Playing politics with thousands of jobs
Minimum Wage Threat
Proponents say that boosting the minimum wage will reduce poverty without reducing jobs. But the academic evidence paints a very different picture: According to economists at the Federal Reserve Board and the University of California-Irvine, the majority of empirical research shows that a higher minimum wage reduces employment for the least-skilled while having little to no effect on poverty rates.
This is supported by research from economists from American and Cornell University who studied the 28 states that raised their minimum wages between 2003 and 2007 and found no associated reduction in poverty. The risks associated with the most popular minimum wage proposals -$10.10, $12, and $15 – are outlined below.
$10.10 Minimum Wage
In 2013, President Obama and Senate Democrats began promoting an increase in the federal minimum wage by nearly 40 percent from $7.25 an hour to $10.10 an hour. At the time, The New York Times and Associated Press reported that this push for higher mandated wages was part of a 2014 election-year strategy.
In a 2014 study, the nonpartisan Congressional Budget Office (CBO) tossed cold water on the unsupported idea that new mandates on low-margin employers won’t carry consequences. The CBO, which is cited as an expert by both Republicans and Democrats, estimated that a half-million jobs would be lost nationwide should a $10.10 minimum wage take effect. The CBO based its estimates on the results of dozens of peer-reviewed academic studies on the jobs impact of a higher minimum wage, including the latest and most up-to-date research.
$12 Minimum Wage
In March 2015, Sen. Patty Murray (D-CA) and Rep. Bobby Scott (D-VA) introduced the “Raise the Wage Act”, which would raise the federal minimum wage by 66 percent from $7.25 to $12 an hour. The legislation received a high-profile backer this fall in Democratic presidential candidate Hillary Clinton.
Using the nonpartisan Congressional Budget Office (CBO) methodology outlined above, Drs. William E. Even and David Macpherson, economists from Miami University and Trinity University, respectively, conclude that 770,000 jobs would be lost if this legislation mandating a $12 minimum wage were enacted.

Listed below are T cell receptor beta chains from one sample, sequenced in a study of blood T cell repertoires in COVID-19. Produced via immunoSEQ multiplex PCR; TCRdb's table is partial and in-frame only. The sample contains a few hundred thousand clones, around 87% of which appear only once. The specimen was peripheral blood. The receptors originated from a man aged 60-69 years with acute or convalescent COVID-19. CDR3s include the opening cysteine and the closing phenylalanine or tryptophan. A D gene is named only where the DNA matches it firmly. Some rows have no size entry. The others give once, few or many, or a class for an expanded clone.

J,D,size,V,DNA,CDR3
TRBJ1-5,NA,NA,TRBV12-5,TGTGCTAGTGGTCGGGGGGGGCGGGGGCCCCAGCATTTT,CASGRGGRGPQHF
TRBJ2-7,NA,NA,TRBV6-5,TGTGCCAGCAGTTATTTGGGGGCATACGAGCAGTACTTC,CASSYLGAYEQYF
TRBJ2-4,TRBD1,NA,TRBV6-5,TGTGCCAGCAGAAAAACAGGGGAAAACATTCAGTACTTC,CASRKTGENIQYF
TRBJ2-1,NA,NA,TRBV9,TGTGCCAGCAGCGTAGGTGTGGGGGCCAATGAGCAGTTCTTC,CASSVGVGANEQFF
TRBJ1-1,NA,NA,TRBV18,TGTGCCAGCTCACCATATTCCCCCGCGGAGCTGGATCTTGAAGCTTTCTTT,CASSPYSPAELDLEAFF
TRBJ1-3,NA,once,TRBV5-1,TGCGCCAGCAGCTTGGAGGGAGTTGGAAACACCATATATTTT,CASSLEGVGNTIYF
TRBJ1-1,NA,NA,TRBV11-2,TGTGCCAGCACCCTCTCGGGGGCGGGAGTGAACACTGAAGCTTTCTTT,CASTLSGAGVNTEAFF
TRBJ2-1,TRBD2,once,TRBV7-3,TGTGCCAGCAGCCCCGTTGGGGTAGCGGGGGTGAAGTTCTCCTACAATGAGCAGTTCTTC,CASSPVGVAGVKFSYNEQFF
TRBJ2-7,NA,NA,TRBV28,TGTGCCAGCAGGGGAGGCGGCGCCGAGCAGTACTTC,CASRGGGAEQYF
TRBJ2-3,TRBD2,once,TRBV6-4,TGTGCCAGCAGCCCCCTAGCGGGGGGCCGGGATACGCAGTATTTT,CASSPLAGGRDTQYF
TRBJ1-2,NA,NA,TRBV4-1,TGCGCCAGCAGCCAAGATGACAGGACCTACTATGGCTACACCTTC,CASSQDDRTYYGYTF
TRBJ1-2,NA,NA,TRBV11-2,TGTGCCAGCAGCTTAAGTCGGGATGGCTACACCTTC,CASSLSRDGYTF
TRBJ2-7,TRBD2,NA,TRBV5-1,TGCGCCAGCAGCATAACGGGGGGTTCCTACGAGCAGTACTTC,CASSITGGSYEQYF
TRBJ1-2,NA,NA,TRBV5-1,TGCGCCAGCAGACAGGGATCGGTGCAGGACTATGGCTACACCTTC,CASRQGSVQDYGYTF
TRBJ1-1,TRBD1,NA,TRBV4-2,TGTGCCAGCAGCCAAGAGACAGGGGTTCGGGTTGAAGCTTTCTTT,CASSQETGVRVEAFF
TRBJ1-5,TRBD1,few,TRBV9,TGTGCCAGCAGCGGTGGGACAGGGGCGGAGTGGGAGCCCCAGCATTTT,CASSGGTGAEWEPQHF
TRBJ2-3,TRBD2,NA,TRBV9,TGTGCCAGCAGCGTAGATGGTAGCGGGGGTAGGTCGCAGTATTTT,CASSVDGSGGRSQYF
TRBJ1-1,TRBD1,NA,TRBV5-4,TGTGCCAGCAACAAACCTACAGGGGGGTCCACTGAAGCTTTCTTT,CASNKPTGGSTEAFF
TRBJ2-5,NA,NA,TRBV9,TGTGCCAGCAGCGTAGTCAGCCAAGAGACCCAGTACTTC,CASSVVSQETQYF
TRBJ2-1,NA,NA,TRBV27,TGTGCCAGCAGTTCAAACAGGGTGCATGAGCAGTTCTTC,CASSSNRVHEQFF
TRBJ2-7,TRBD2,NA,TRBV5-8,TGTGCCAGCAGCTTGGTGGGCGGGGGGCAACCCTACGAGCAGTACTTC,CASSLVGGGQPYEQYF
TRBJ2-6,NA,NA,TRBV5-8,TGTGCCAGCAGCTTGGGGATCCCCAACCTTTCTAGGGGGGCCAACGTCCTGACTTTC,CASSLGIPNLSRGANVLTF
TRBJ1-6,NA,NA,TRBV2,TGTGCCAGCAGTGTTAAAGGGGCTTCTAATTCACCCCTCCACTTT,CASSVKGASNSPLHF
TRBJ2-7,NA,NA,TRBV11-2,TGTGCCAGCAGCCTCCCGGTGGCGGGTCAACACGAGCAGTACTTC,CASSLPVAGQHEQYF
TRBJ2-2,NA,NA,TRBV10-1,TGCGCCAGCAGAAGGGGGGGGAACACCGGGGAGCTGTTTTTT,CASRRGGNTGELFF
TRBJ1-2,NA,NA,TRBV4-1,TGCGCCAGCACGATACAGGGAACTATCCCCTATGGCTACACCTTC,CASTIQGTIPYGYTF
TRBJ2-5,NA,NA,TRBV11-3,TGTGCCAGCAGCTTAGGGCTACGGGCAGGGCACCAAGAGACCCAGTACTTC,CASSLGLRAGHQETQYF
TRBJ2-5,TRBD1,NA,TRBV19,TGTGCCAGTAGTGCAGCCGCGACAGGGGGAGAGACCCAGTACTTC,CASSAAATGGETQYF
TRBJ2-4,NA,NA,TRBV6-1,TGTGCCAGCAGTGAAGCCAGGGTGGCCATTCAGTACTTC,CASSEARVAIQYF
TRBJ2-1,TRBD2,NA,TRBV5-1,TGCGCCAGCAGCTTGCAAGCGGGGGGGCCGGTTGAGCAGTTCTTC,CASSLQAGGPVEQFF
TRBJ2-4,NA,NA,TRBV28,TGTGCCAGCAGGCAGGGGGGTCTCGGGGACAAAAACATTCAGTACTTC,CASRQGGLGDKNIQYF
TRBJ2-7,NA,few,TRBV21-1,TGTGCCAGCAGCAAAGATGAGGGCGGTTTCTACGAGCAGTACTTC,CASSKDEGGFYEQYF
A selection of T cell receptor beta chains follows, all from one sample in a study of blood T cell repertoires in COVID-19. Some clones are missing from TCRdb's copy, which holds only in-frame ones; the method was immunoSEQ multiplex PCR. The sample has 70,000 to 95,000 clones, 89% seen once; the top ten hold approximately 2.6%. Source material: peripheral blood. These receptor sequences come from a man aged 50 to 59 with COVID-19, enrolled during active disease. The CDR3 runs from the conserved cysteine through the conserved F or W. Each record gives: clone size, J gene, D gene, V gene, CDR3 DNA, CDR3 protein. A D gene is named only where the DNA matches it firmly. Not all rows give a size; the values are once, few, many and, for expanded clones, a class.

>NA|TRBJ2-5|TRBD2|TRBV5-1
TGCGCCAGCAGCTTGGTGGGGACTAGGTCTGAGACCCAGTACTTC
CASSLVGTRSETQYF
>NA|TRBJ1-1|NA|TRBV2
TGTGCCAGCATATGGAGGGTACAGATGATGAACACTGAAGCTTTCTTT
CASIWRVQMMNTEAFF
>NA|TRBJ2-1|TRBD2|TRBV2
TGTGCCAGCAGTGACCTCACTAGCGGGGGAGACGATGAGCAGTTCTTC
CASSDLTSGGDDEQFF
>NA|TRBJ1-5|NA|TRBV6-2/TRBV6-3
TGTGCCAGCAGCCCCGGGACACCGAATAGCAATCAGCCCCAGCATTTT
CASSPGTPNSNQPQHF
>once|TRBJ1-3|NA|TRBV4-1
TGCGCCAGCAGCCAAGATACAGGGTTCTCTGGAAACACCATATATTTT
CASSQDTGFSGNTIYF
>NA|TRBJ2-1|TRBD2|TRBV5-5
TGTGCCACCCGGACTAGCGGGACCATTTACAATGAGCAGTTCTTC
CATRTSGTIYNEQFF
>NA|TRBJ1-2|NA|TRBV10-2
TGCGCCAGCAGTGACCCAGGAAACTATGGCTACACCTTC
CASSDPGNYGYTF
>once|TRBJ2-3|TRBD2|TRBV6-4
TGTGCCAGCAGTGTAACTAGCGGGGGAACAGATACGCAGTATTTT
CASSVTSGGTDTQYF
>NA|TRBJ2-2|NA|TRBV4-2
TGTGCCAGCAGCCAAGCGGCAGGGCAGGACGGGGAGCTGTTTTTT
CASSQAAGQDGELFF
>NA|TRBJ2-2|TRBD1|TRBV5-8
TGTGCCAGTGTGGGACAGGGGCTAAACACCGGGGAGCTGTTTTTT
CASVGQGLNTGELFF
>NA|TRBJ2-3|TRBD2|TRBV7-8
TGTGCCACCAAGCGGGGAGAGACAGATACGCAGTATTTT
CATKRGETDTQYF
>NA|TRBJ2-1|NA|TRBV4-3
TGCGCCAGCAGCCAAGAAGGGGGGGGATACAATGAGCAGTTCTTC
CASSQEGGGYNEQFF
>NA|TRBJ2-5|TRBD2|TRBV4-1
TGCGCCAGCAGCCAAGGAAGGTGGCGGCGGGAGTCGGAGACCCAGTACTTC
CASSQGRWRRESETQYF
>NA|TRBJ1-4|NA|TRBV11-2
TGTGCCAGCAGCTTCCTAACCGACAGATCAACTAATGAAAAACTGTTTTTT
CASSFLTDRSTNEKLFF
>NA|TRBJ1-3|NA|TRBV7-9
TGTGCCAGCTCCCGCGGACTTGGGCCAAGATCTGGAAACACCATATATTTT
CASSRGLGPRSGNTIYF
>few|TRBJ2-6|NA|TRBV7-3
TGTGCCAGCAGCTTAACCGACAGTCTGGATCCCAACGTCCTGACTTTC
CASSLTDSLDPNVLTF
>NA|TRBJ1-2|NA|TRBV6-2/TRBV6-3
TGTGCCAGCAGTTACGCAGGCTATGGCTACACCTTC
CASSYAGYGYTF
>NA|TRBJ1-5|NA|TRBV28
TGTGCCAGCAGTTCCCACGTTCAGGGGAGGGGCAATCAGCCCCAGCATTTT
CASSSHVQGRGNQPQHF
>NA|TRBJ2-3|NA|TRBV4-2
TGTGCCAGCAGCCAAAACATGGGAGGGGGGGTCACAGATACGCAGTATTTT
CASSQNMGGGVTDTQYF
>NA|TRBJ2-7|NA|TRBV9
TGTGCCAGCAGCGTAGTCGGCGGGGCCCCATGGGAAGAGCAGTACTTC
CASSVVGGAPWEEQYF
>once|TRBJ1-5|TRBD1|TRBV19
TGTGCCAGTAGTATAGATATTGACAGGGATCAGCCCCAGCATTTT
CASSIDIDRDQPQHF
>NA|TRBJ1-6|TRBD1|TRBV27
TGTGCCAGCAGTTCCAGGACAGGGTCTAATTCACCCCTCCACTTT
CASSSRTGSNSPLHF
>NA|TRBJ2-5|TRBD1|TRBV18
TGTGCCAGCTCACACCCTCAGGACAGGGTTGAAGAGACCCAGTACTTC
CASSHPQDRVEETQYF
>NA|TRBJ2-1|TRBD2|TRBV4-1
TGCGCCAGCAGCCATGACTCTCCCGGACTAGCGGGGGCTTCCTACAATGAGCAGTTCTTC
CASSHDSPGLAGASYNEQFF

$15 Minimum Wage
The $15 minimum wage proposal has recently gained traction – largely due to the Fight for $15 movement. But even a top organizer for the SEIU has admitted, that this unprecedented number was pulled out of thin air. In his words, “$10 was too low and $20 was too high, so we landed at $15.”
A new survey conducted by the University of New Hampshire Survey Center asks economists about their reaction to a $15 minimum wage. It finds that 72 percent of U.S.-based economists oppose a $15 federal minimum wage.
The survey asks several additional questions that shed light on this topline finding. Five out of six respondents (83 percent) said that a $15 federal minimum wage would have harmful effects on youth employment levels. Three-quarters (76 percent) of respondents said that a $15 minimum wage would have a negative effect on the number of jobs available. And two-thirds (67 percent) of respondents said that a $15 minimum wage would make it more difficult for small businesses to stay in business.
Minimum Wage Research
A Survey of US Economists on a $15 Federal Minimum Wage
April 27 2022
The National Impact of a $15 Minimum Wage: Over 2 Million Jobs Lost
January 26 2021
The State Employment Impact of a $15 Minimum Wage: January 2021
January 26 2021
The State Employment Impact of a $15 Minimum Wage
October 19 2020
Raising the Tipped Wage Reduces Opportunity for Tipped Workers
November 13 2019
Do Minimum Wage Increases Reduce Crime?
March 26 2019
Survey of US Economists on a $15 Federal Minimum Wage
March 5 2019
The Impact of a $15 Minimum Wage: Up to 2 Million Jobs Lost
January 15 2019
Fighting $15?: An Evaluation of the Evidence and a Case for Caution
January 15 2019
Helping Without Hurting: The Long-run Effects of Anti-Poverty Policies on Disadvantaged Neighborhoods
June 11 2018